Due in class, 29 September 1998
Write on one of the following topics.  Be as specific and as concise as you can.  Be sure to refer to the guidelines in the course syllabus when composing and preparing your essay.

The bibliography for each topic is optional, but strongly recommended if you want some sort of critical bearing.  Remember, this is not a research paper, but an opportunity for you to interpret the text.  Of course, if you do use outside scholarship, either through direct quotation or by building from an essential idea, you must reference your source appropriately.  References in the Scribner Library are marked with ;  see me for the rest.

References to a play are most easily handled in the body of your essay.

            EXAMPLE:  Despite Theseus' accusations, Hippolytus denies everything (943-6).

A)  In both the Medea and Hippolytus, oaths and pledges enable or restrict (or both) certain actions.  For each play, focus in on an oath/pledge scene, and discuss the following: Once you have described each oath scene and its consequences, offer some comparison and contrast between the two in terms of language, style, tone, and staging (so far as you can determine).  Are the scenes fundamentally similar or different?  Why?

Conclude your essay with a few remarks on the overall importance of oaths and pledges in Greek society, and the extent to which it is illustrated in both plays.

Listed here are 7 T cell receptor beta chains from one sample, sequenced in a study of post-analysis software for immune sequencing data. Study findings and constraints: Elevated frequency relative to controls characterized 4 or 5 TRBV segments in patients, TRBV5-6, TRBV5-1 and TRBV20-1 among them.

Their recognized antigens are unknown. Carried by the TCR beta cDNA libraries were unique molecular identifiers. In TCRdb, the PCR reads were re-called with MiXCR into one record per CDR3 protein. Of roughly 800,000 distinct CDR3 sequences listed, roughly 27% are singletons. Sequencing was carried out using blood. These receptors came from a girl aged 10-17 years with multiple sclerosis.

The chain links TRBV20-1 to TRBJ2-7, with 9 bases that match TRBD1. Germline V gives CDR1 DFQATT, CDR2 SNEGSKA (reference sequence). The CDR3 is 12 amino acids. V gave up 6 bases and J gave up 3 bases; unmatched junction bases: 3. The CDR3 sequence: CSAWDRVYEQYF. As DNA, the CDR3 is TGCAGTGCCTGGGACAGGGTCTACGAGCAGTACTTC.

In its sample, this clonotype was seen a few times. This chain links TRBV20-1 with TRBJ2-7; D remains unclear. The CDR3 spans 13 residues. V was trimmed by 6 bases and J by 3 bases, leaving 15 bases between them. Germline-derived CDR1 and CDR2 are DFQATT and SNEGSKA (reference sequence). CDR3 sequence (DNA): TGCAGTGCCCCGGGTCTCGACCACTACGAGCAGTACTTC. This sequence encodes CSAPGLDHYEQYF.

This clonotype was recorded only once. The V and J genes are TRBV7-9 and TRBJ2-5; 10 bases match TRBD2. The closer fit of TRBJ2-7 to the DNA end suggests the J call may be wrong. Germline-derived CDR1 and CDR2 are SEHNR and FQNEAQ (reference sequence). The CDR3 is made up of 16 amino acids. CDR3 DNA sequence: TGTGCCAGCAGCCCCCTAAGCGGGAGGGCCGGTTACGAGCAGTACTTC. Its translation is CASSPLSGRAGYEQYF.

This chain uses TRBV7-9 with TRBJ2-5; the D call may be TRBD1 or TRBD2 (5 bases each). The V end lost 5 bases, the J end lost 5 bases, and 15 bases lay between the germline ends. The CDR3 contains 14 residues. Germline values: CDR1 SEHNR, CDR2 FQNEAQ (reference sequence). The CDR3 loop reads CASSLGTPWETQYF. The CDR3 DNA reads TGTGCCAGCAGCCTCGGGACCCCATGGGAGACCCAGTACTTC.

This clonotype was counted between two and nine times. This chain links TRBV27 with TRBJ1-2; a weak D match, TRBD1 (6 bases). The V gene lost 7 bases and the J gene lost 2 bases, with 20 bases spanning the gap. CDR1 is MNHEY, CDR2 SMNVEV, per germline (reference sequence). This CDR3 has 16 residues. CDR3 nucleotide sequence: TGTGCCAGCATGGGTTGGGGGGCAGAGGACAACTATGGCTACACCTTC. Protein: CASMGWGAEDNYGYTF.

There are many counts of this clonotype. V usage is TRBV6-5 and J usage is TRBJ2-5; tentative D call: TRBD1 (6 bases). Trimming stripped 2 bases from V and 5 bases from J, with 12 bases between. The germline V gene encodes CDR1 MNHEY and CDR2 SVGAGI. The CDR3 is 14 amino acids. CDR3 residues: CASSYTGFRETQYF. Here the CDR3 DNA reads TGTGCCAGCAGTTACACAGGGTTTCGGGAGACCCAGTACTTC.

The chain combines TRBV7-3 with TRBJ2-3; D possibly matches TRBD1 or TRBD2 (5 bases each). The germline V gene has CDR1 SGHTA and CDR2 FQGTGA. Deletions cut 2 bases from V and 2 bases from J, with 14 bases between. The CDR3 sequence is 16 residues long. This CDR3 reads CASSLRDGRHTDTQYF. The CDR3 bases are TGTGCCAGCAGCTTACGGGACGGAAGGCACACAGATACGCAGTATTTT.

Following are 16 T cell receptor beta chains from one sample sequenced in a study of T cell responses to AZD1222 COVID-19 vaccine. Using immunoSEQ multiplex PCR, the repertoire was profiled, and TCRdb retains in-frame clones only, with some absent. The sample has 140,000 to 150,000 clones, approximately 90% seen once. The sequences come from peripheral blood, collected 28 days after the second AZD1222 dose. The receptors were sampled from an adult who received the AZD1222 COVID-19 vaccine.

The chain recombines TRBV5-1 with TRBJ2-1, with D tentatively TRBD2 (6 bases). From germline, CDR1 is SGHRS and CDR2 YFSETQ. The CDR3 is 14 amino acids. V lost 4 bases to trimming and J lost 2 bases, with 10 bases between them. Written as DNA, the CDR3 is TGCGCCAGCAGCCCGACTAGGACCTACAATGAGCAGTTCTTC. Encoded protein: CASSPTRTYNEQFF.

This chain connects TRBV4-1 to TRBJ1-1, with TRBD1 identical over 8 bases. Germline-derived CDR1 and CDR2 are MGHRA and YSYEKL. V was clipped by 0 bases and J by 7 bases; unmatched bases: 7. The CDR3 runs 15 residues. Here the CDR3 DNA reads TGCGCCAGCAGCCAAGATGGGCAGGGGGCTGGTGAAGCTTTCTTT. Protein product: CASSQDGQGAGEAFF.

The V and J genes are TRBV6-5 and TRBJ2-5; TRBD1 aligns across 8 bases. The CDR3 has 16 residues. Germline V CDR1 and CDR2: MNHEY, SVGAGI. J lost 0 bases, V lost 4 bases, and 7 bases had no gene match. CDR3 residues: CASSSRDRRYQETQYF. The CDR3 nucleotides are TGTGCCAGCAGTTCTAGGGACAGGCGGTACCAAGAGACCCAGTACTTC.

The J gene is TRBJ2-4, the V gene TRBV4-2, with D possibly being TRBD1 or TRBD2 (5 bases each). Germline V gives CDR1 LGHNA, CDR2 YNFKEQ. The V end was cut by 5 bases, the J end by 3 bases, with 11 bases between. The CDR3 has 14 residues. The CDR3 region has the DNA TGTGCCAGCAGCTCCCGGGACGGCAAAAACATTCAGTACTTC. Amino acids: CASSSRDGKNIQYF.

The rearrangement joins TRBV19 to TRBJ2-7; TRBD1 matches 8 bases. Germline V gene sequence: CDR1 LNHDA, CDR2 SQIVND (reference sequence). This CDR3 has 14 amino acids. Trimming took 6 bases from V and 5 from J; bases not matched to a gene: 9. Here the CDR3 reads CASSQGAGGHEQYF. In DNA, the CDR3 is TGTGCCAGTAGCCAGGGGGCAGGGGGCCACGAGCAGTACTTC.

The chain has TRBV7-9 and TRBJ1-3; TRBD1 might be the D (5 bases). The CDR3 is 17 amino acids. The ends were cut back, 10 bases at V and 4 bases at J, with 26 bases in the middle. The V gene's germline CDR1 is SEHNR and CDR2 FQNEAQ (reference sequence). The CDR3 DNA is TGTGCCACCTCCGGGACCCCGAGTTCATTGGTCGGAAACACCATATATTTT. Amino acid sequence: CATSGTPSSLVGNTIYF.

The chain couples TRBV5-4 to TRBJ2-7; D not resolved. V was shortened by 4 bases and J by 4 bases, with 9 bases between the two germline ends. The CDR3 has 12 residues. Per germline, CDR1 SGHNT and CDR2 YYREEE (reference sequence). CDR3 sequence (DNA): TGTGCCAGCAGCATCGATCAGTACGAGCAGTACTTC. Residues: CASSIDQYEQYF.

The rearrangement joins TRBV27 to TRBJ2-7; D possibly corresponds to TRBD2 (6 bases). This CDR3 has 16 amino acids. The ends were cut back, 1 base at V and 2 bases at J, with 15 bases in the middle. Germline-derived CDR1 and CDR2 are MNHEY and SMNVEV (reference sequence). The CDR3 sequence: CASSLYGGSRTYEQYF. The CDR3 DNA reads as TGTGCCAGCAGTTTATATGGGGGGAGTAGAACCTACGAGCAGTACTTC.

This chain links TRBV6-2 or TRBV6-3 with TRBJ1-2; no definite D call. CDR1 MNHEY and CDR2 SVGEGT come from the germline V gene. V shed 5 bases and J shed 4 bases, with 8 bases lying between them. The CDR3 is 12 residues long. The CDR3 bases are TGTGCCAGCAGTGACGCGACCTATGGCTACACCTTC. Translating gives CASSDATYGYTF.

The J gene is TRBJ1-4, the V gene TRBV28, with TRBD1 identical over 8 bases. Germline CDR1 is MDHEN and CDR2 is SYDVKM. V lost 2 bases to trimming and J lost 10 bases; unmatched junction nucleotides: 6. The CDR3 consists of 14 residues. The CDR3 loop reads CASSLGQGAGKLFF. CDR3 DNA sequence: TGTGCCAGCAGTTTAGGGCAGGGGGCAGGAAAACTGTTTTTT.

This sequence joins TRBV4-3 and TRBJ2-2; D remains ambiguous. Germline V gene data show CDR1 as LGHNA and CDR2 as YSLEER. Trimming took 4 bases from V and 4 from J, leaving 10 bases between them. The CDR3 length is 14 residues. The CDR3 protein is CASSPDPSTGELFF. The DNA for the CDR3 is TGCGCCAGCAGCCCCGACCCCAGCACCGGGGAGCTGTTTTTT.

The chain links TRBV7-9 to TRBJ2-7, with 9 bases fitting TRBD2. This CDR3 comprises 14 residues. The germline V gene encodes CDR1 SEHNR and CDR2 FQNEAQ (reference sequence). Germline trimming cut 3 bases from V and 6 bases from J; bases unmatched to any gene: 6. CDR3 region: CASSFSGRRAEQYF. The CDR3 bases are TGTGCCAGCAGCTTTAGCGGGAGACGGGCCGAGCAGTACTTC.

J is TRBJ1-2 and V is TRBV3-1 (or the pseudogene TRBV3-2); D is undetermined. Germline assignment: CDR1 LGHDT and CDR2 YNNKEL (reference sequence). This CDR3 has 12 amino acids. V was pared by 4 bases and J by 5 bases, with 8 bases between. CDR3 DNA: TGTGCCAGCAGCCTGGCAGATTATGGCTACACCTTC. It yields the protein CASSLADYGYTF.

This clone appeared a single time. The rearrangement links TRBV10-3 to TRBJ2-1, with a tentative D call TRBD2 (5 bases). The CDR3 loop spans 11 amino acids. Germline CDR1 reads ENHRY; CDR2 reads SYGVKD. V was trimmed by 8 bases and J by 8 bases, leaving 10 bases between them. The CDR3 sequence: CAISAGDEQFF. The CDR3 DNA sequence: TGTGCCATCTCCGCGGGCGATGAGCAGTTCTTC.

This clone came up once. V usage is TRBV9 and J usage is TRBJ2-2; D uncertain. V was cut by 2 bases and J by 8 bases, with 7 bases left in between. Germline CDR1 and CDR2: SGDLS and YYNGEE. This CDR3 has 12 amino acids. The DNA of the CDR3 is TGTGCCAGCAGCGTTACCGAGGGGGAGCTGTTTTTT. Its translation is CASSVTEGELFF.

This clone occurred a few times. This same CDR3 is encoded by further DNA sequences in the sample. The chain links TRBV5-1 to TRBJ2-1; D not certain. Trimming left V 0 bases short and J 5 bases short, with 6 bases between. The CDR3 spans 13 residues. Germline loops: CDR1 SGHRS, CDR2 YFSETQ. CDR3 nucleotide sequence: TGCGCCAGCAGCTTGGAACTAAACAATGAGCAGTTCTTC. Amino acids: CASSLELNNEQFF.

Avery, H.  (1968)  "My Tongue Swore, but My Mind Is Unsworn."  TAPA 99:19-35. 
Boedeker, D.  (1991)  "Euripides' Medea and the Vanity of Logoi."  CP 86:95-112. 
Flory, S.  (1978)  "Medea's Right Hand:  Promises and Revenge."  TAPA 108:69-74. 
Halleran, M.  (1995)  Euripides:  Hippolytus.  Warminster. 
Knox, B.M.W.  (1979)  Word and Action, 205-230 (ch. 17, on the Hippolytus).  Baltimore.  (Reserve)
Rickert, G.  (1987)  "Akrasia and Euripides' Medea."  TAPA 91:91-117. 

B)  In both the Hippolytus and the Bacchae, certain characters run afoul of the gods.  Survey both plays, discussing the following: Furthermore, discuss how the gods display their favor or disfavor.  Are their displays appropriate or inappropriate—that is, do they seem just or unjust to you?  What Greek cultural concepts seem to lie behind divine beneficence or malevolence in these plays?

Burnett, A.P.  (1970)  "Pentheus and Dionysus:  Host and Guest."  CP 75:15-29.
Castellani, V.  (1976)  "That Troubled House of Pentheus in Euripides' Bacchae."  TAPA 106:  61-83.
Halleran, M.  (1995)  Euripides:  Hippolytus.  Warminster.
Zeitlin, F.  (1985)  "The Power of Aphrodite:  Eros and the Boundaries of the Self in the Hippolytus,"  in New Directions in Euripidean Criticism (ed. Burian), 53-111, 189-208.  (Reserve)

C)  In the Medea, Hippolytus, and Bacchae, we have noted characters who, during the course of each play, transgress certain boundaries—whether physical, social, sexual, and so on.  Choose a character from one of these tragedies, and discuss the following: Conclude your essay by relating the concept of transgression to tragedy itself.  In other words, why is tragedy an appropriate vehicle for boundary crossing?

Craik, E.  (1993)  "AIDOS:  Hippolytos 373-430:  Review and Interpretation."  JHS 113:45-59.
Foley, H.  (1989)  "Medea's Divided Self."  CA 61-85.
Knox, B.M.W.  (1979)  Word and Action, 295-324 (ch. 21, on  the Medea).  Baltimore.  (Reserve)
Segal, C.  (1978)  "Pentheus and Hippolytus on the Couch and on the Grid:  Psychoanalytic and Structuralist Readings of Greek Tragedy."  CW 72:129-48.